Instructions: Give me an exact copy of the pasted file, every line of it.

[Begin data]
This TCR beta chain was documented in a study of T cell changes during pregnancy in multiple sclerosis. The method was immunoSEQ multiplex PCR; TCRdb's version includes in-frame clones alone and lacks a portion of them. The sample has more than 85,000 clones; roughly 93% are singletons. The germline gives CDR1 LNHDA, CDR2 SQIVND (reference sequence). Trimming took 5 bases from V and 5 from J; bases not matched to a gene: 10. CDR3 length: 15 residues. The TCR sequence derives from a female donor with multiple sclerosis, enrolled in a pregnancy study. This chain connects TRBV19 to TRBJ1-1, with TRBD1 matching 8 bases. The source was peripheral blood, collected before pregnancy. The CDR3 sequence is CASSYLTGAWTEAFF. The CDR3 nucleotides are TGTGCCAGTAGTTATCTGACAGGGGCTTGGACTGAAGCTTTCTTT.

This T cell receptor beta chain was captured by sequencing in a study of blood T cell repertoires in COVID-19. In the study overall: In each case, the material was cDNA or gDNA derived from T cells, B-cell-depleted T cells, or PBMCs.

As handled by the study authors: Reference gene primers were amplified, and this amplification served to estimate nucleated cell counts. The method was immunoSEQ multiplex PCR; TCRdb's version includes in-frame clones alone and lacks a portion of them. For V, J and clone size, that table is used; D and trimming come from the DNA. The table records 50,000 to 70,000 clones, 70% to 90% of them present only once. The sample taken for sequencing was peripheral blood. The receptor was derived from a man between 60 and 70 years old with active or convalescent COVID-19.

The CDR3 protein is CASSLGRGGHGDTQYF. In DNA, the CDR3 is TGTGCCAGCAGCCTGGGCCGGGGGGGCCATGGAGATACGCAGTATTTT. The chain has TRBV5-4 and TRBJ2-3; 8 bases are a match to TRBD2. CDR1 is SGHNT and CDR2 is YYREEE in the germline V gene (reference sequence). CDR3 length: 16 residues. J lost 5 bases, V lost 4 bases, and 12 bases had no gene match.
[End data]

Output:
This TCR beta chain was documented in a study of T cell changes during pregnancy in multiple sclerosis. The method was immunoSEQ multiplex PCR; TCRdb's version includes in-frame clones alone and lacks a portion of them. The sample has more than 85,000 clones; roughly 93% are singletons. The germline gives CDR1 LNHDA, CDR2 SQIVND (reference sequence). Trimming took 5 bases from V and 5 from J; bases not matched to a gene: 10. CDR3 length: 15 residues. The TCR sequence derives from a female donor with multiple sclerosis, enrolled in a pregnancy study. This chain connects TRBV19 to TRBJ1-1, with TRBD1 matching 8 bases. The source was peripheral blood, collected before pregnancy. The CDR3 sequence is CASSYLTGAWTEAFF. The CDR3 nucleotides are TGTGCCAGTAGTTATCTGACAGGGGCTTGGACTGAAGCTTTCTTT.

This T cell receptor beta chain was captured by sequencing in a study of blood T cell repertoires in COVID-19. In the study overall: In each case, the material was cDNA or gDNA derived from T cells, B-cell-depleted T cells, or PBMCs.

As handled by the study authors: Reference gene primers were amplified, and this amplification served to estimate nucleated cell counts. The method was immunoSEQ multiplex PCR; TCRdb's version includes in-frame clones alone and lacks a portion of them. For V, J and clone size, that table is used; D and trimming come from the DNA. The table records 50,000 to 70,000 clones, 70% to 90% of them present only once. The sample taken for sequencing was peripheral blood. The receptor was derived from a man between 60 and 70 years old with active or convalescent COVID-19.

The CDR3 protein is CASSLGRGGHGDTQYF. In DNA, the CDR3 is TGTGCCAGCAGCCTGGGCCGGGGGGGCCATGGAGATACGCAGTATTTT. The chain has TRBV5-4 and TRBJ2-3; 8 bases are a match to TRBD2. CDR1 is SGHNT and CDR2 is YYREEE in the germline V gene (reference sequence). CDR3 length: 16 residues. J lost 5 bases, V lost 4 bases, and 12 bases had no gene match.